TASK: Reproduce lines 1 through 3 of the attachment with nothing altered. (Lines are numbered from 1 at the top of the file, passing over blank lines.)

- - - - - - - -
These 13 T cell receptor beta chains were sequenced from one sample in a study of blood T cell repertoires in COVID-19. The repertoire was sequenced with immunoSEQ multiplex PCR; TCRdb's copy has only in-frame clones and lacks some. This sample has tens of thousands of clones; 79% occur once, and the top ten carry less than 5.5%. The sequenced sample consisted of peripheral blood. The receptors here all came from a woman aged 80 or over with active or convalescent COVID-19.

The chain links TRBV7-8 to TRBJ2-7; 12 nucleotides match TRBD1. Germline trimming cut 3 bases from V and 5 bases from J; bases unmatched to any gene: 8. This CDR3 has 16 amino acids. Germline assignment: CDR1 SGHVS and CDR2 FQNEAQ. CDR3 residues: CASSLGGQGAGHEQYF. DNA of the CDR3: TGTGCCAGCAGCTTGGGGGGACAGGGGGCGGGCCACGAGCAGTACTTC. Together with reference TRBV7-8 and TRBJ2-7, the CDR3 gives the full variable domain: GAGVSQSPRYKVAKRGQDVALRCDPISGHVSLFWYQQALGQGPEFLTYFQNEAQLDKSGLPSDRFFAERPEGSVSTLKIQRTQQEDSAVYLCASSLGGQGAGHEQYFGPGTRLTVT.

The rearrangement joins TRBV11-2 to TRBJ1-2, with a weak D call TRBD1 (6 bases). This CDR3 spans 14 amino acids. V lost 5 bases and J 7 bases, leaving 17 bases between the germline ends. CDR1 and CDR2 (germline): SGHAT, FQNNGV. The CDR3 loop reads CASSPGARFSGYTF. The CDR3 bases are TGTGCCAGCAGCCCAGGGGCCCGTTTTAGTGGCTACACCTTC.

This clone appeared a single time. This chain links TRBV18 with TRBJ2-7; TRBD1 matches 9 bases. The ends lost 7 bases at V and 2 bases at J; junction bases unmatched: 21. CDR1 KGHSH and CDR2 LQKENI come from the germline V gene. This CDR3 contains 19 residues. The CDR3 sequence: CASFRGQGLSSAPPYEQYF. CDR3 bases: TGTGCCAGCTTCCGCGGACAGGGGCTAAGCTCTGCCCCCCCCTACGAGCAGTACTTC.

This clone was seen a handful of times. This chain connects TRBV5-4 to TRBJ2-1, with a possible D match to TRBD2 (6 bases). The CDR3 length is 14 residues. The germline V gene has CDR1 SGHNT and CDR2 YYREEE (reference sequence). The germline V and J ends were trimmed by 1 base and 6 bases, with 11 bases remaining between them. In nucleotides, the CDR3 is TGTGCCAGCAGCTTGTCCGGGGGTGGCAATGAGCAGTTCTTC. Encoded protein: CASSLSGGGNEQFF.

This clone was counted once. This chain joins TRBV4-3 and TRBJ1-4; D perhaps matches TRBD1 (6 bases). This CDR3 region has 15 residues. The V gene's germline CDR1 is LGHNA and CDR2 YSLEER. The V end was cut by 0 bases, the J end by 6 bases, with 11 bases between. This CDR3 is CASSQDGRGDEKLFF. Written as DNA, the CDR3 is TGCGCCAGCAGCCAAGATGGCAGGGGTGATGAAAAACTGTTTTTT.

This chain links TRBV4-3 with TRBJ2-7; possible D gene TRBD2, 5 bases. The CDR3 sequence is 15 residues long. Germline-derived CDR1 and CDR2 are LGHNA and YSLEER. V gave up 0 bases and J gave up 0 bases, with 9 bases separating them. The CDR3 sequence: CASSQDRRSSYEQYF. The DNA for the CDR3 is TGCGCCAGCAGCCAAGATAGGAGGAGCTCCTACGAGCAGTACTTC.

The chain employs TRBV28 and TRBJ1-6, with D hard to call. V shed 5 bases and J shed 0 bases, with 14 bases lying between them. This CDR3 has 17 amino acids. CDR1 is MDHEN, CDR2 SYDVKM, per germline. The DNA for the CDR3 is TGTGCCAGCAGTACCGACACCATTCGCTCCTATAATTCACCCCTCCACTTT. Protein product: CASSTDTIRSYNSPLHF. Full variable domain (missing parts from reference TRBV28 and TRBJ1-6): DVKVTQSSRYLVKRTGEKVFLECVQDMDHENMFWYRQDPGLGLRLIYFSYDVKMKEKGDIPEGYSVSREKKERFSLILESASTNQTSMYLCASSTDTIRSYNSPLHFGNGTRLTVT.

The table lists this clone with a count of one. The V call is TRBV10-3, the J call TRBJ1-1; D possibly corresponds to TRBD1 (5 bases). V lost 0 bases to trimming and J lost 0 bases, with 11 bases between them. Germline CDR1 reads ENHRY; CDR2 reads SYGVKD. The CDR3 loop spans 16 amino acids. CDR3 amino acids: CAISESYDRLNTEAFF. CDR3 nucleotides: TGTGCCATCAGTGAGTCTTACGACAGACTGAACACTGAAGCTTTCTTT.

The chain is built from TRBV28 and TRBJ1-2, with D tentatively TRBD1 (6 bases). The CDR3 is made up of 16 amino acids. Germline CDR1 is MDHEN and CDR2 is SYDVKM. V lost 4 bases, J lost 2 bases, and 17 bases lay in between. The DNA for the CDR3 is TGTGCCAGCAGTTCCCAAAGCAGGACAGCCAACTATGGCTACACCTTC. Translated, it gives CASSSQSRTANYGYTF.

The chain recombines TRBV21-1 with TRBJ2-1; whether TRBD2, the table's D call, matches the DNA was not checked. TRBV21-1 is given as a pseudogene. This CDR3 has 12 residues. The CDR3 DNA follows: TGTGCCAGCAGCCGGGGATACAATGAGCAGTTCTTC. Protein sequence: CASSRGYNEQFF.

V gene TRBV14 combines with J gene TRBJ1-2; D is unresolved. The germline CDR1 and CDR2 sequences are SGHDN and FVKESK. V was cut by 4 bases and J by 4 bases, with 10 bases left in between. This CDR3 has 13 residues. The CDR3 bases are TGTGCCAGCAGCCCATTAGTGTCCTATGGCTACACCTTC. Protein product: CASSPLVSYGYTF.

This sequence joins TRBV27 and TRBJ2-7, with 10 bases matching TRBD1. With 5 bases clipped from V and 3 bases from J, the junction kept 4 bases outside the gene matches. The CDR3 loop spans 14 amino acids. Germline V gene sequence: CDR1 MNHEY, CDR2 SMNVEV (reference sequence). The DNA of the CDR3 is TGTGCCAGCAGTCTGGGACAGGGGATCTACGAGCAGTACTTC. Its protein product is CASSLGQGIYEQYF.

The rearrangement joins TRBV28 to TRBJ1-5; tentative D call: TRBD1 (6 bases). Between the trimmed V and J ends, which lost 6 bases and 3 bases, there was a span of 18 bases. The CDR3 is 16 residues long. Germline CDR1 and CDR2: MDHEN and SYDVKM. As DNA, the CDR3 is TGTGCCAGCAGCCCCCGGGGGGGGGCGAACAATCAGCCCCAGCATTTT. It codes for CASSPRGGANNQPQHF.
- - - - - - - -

These 13 T cell receptor beta chains were sequenced from one sample in a study of blood T cell repertoires in COVID-19. The repertoire was sequenced with immunoSEQ multiplex PCR; TCRdb's copy has only in-frame clones and lacks some. This sample has tens of thousands of clones; 79% occur once, and the top ten carry less than 5.5%. The sequenced sample consisted of peripheral blood. The receptors here all came from a woman aged 80 or over with active or convalescent COVID-19.

The chain links TRBV7-8 to TRBJ2-7; 12 nucleotides match TRBD1. Germline trimming cut 3 bases from V and 5 bases from J; bases unmatched to any gene: 8. This CDR3 has 16 amino acids. Germline assignment: CDR1 SGHVS and CDR2 FQNEAQ. CDR3 residues: CASSLGGQGAGHEQYF. DNA of the CDR3: TGTGCCAGCAGCTTGGGGGGACAGGGGGCGGGCCACGAGCAGTACTTC. Together with reference TRBV7-8 and TRBJ2-7, the CDR3 gives the full variable domain: GAGVSQSPRYKVAKRGQDVALRCDPISGHVSLFWYQQALGQGPEFLTYFQNEAQLDKSGLPSDRFFAERPEGSVSTLKIQRTQQEDSAVYLCASSLGGQGAGHEQYFGPGTRLTVT.

The rearrangement joins TRBV11-2 to TRBJ1-2, with a weak D call TRBD1 (6 bases). This CDR3 spans 14 amino acids. V lost 5 bases and J 7 bases, leaving 17 bases between the germline ends. CDR1 and CDR2 (germline): SGHAT, FQNNGV. The CDR3 loop reads CASSPGARFSGYTF. The CDR3 bases are TGTGCCAGCAGCCCAGGGGCCCGTTTTAGTGGCTACACCTTC.